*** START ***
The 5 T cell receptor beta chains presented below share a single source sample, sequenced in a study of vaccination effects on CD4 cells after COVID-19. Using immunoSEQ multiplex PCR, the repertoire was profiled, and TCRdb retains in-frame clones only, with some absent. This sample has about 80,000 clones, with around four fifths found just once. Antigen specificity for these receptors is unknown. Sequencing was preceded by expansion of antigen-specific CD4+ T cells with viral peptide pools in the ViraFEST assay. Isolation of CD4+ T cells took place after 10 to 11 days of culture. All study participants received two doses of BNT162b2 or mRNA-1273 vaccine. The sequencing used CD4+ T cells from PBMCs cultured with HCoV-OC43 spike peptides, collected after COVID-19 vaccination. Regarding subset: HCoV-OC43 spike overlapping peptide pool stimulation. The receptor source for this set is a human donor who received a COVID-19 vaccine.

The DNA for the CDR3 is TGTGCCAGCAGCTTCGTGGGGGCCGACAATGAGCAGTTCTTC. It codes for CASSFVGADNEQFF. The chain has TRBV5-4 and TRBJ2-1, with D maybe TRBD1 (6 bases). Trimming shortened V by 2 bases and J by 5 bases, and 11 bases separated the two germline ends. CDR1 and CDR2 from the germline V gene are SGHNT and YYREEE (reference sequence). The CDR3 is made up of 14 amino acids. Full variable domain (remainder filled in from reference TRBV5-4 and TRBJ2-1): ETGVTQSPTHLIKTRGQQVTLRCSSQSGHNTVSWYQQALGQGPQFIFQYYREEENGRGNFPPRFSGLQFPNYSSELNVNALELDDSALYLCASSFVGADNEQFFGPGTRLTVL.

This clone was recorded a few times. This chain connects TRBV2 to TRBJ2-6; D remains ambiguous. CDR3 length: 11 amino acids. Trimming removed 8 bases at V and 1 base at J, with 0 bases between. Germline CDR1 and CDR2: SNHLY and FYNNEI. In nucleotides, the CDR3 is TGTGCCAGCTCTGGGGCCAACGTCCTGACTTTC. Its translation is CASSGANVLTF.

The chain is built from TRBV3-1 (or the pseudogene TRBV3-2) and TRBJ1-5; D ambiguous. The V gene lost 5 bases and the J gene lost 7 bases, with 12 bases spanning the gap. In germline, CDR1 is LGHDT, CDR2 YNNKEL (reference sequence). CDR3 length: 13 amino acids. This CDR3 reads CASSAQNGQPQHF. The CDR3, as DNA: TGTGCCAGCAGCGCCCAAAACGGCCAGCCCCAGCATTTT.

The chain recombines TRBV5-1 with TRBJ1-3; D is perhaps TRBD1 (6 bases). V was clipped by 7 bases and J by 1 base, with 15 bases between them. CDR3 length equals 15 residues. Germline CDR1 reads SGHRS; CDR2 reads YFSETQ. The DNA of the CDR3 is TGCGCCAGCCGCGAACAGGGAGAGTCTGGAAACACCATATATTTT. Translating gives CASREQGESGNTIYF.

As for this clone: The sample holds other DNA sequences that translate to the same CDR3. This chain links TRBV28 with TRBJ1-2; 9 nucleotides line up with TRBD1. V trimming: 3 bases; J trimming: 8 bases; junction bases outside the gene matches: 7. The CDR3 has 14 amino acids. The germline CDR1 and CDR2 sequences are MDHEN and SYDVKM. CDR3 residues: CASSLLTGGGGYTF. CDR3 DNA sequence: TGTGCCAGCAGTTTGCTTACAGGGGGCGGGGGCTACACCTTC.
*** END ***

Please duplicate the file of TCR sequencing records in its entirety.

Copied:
The 5 T cell receptor beta chains presented below share a single source sample, sequenced in a study of vaccination effects on CD4 cells after COVID-19. Using immunoSEQ multiplex PCR, the repertoire was profiled, and TCRdb retains in-frame clones only, with some absent. This sample has about 80,000 clones, with around four fifths found just once. Antigen specificity for these receptors is unknown. Sequencing was preceded by expansion of antigen-specific CD4+ T cells with viral peptide pools in the ViraFEST assay. Isolation of CD4+ T cells took place after 10 to 11 days of culture. All study participants received two doses of BNT162b2 or mRNA-1273 vaccine. The sequencing used CD4+ T cells from PBMCs cultured with HCoV-OC43 spike peptides, collected after COVID-19 vaccination. Regarding subset: HCoV-OC43 spike overlapping peptide pool stimulation. The receptor source for this set is a human donor who received a COVID-19 vaccine.

The DNA for the CDR3 is TGTGCCAGCAGCTTCGTGGGGGCCGACAATGAGCAGTTCTTC. It codes for CASSFVGADNEQFF. The chain has TRBV5-4 and TRBJ2-1, with D maybe TRBD1 (6 bases). Trimming shortened V by 2 bases and J by 5 bases, and 11 bases separated the two germline ends. CDR1 and CDR2 from the germline V gene are SGHNT and YYREEE (reference sequence). The CDR3 is made up of 14 amino acids. Full variable domain (remainder filled in from reference TRBV5-4 and TRBJ2-1): ETGVTQSPTHLIKTRGQQVTLRCSSQSGHNTVSWYQQALGQGPQFIFQYYREEENGRGNFPPRFSGLQFPNYSSELNVNALELDDSALYLCASSFVGADNEQFFGPGTRLTVL.

This clone was recorded a few times. This chain connects TRBV2 to TRBJ2-6; D remains ambiguous. CDR3 length: 11 amino acids. Trimming removed 8 bases at V and 1 base at J, with 0 bases between. Germline CDR1 and CDR2: SNHLY and FYNNEI. In nucleotides, the CDR3 is TGTGCCAGCTCTGGGGCCAACGTCCTGACTTTC. Its translation is CASSGANVLTF.

The chain is built from TRBV3-1 (or the pseudogene TRBV3-2) and TRBJ1-5; D ambiguous. The V gene lost 5 bases and the J gene lost 7 bases, with 12 bases spanning the gap. In germline, CDR1 is LGHDT, CDR2 YNNKEL (reference sequence). CDR3 length: 13 amino acids. This CDR3 reads CASSAQNGQPQHF. The CDR3, as DNA: TGTGCCAGCAGCGCCCAAAACGGCCAGCCCCAGCATTTT.

The chain recombines TRBV5-1 with TRBJ1-3; D is perhaps TRBD1 (6 bases). V was clipped by 7 bases and J by 1 base, with 15 bases between them. CDR3 length equals 15 residues. Germline CDR1 reads SGHRS; CDR2 reads YFSETQ. The DNA of the CDR3 is TGCGCCAGCCGCGAACAGGGAGAGTCTGGAAACACCATATATTTT. Translating gives CASREQGESGNTIYF.

As for this clone: The sample holds other DNA sequences that translate to the same CDR3. This chain links TRBV28 with TRBJ1-2; 9 nucleotides line up with TRBD1. V trimming: 3 bases; J trimming: 8 bases; junction bases outside the gene matches: 7. The CDR3 has 14 amino acids. The germline CDR1 and CDR2 sequences are MDHEN and SYDVKM. CDR3 residues: CASSLLTGGGGYTF. CDR3 DNA sequence: TGTGCCAGCAGTTTGCTTACAGGGGGCGGGGGCTACACCTTC.